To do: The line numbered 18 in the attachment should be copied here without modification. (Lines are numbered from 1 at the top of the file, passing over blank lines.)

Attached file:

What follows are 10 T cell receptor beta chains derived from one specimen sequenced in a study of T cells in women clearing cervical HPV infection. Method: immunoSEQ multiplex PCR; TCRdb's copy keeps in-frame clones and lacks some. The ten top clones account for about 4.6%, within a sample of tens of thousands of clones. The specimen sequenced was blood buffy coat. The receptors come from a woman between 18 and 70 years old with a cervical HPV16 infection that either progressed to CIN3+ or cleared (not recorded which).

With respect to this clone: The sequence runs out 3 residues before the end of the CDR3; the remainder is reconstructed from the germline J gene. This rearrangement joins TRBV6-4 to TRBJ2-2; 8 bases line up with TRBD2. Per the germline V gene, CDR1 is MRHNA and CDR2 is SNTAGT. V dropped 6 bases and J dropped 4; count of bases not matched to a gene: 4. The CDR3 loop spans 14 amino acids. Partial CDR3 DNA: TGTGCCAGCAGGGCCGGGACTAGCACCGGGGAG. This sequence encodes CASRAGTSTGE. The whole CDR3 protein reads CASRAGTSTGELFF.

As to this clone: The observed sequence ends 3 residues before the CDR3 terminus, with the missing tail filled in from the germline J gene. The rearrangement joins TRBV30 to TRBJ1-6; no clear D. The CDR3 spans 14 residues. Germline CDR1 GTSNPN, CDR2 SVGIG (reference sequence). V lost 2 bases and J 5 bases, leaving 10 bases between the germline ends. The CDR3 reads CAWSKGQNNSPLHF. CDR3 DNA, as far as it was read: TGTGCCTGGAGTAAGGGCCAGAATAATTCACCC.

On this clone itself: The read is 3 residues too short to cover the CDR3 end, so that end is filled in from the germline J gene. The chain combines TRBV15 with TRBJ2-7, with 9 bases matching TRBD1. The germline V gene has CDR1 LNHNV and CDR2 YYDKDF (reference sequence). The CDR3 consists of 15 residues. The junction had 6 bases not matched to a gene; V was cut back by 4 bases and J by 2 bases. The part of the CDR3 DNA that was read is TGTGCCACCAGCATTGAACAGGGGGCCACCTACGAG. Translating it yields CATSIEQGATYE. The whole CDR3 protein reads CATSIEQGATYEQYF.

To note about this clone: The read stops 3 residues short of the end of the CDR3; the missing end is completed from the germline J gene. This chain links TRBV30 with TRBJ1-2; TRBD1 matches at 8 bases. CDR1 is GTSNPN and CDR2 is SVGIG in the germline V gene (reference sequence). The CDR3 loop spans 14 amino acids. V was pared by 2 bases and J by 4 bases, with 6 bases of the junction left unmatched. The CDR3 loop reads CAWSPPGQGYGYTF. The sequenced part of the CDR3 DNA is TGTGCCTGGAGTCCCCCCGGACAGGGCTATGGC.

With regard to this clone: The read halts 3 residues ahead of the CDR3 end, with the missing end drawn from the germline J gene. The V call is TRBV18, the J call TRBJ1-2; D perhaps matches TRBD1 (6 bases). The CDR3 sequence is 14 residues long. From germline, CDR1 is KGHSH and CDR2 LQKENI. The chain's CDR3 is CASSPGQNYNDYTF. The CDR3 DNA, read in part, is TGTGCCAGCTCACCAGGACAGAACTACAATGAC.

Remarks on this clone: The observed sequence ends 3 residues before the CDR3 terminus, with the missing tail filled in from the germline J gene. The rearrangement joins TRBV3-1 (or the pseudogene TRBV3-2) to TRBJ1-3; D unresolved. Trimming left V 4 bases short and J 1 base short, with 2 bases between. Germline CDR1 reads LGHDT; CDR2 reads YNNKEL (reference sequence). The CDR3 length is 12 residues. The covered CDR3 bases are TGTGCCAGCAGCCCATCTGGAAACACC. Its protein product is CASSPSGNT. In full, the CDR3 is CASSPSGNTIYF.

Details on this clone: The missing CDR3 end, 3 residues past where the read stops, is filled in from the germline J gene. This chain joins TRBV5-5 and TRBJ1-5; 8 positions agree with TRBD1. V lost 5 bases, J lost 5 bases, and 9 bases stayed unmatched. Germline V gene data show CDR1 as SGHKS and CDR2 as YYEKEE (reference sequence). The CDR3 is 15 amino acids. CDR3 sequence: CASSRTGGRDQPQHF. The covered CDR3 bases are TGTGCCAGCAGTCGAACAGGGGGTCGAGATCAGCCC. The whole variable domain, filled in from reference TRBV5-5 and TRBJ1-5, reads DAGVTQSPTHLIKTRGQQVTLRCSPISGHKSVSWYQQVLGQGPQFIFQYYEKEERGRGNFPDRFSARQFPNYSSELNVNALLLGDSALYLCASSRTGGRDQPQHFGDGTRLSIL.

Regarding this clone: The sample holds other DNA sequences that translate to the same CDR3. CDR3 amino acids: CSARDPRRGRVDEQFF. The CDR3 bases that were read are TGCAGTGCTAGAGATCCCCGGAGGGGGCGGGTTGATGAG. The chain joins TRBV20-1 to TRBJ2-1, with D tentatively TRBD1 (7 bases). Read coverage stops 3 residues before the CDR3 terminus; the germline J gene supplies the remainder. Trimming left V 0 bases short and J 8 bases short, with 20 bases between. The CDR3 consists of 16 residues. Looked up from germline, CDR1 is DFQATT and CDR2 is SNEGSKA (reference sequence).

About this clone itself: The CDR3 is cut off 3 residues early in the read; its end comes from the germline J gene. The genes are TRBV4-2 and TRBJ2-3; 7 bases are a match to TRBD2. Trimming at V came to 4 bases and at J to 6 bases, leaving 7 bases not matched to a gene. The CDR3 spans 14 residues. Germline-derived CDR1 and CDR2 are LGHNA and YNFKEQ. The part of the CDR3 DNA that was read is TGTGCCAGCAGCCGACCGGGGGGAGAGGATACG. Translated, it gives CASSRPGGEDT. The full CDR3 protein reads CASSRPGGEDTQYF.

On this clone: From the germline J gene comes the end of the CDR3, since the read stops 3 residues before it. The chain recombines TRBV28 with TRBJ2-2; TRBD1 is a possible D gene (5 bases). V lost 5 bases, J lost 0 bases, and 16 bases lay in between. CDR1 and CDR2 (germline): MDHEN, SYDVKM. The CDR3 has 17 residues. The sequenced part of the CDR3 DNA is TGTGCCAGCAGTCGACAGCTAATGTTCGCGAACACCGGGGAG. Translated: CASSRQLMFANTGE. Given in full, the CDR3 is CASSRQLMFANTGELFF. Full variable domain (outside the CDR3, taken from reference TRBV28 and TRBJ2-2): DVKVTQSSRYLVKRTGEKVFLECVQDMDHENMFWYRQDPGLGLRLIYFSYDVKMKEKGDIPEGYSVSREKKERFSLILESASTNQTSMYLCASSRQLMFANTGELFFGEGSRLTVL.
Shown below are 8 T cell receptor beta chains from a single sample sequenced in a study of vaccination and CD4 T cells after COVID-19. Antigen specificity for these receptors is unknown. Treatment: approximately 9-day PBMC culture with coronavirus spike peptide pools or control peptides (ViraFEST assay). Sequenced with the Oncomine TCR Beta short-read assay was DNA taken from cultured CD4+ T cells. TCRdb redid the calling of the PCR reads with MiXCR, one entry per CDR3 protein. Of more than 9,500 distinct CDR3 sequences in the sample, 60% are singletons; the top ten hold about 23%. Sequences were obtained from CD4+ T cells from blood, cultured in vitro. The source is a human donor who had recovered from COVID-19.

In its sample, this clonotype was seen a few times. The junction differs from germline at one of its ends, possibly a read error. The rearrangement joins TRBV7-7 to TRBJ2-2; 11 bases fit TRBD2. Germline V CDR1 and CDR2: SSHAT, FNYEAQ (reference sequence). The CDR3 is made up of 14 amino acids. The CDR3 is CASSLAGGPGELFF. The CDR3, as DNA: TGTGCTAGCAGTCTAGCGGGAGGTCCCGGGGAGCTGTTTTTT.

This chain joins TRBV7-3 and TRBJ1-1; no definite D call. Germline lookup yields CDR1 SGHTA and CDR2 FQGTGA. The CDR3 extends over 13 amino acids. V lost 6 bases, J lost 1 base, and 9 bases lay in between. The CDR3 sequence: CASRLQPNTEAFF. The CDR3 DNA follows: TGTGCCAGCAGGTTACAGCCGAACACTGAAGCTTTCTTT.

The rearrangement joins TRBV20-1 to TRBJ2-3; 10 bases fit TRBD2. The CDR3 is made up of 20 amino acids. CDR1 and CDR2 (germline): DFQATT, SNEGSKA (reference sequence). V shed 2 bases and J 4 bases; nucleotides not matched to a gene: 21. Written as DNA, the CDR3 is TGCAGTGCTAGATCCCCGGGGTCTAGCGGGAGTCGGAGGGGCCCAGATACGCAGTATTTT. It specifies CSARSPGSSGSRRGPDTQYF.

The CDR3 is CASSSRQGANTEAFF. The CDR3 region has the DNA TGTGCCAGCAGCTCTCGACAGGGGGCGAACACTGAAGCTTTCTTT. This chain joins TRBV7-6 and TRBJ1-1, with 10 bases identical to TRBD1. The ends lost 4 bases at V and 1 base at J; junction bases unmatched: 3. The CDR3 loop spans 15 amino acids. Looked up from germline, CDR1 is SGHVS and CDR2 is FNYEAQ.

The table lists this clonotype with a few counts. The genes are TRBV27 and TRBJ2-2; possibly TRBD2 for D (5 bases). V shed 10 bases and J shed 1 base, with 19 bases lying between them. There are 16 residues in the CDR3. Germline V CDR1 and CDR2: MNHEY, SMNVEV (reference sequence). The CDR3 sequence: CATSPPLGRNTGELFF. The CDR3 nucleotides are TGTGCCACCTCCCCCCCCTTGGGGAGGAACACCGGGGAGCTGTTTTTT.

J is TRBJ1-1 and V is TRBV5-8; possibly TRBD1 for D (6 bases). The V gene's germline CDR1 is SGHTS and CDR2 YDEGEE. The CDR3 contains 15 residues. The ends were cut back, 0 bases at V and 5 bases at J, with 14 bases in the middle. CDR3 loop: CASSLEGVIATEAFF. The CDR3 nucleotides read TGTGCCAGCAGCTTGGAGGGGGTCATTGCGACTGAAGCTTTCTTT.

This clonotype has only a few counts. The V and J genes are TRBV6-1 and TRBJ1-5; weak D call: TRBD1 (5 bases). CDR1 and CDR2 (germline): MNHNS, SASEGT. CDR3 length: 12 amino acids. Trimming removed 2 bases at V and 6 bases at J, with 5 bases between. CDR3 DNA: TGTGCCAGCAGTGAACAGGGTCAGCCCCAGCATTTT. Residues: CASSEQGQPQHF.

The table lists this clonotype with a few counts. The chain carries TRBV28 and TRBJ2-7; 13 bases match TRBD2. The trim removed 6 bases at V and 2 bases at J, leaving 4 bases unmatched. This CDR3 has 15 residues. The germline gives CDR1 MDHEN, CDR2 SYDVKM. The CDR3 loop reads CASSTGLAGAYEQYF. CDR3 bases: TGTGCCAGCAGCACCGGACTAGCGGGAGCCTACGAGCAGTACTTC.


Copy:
J is TRBJ1-1 and V is TRBV5-8; possibly TRBD1 for D (6 bases). The V gene's germline CDR1 is SGHTS and CDR2 YDEGEE. The CDR3 contains 15 residues. The ends were cut back, 0 bases at V and 5 bases at J, with 14 bases in the middle. CDR3 loop: CASSLEGVIATEAFF. The CDR3 nucleotides read TGTGCCAGCAGCTTGGAGGGGGTCATTGCGACTGAAGCTTTCTTT.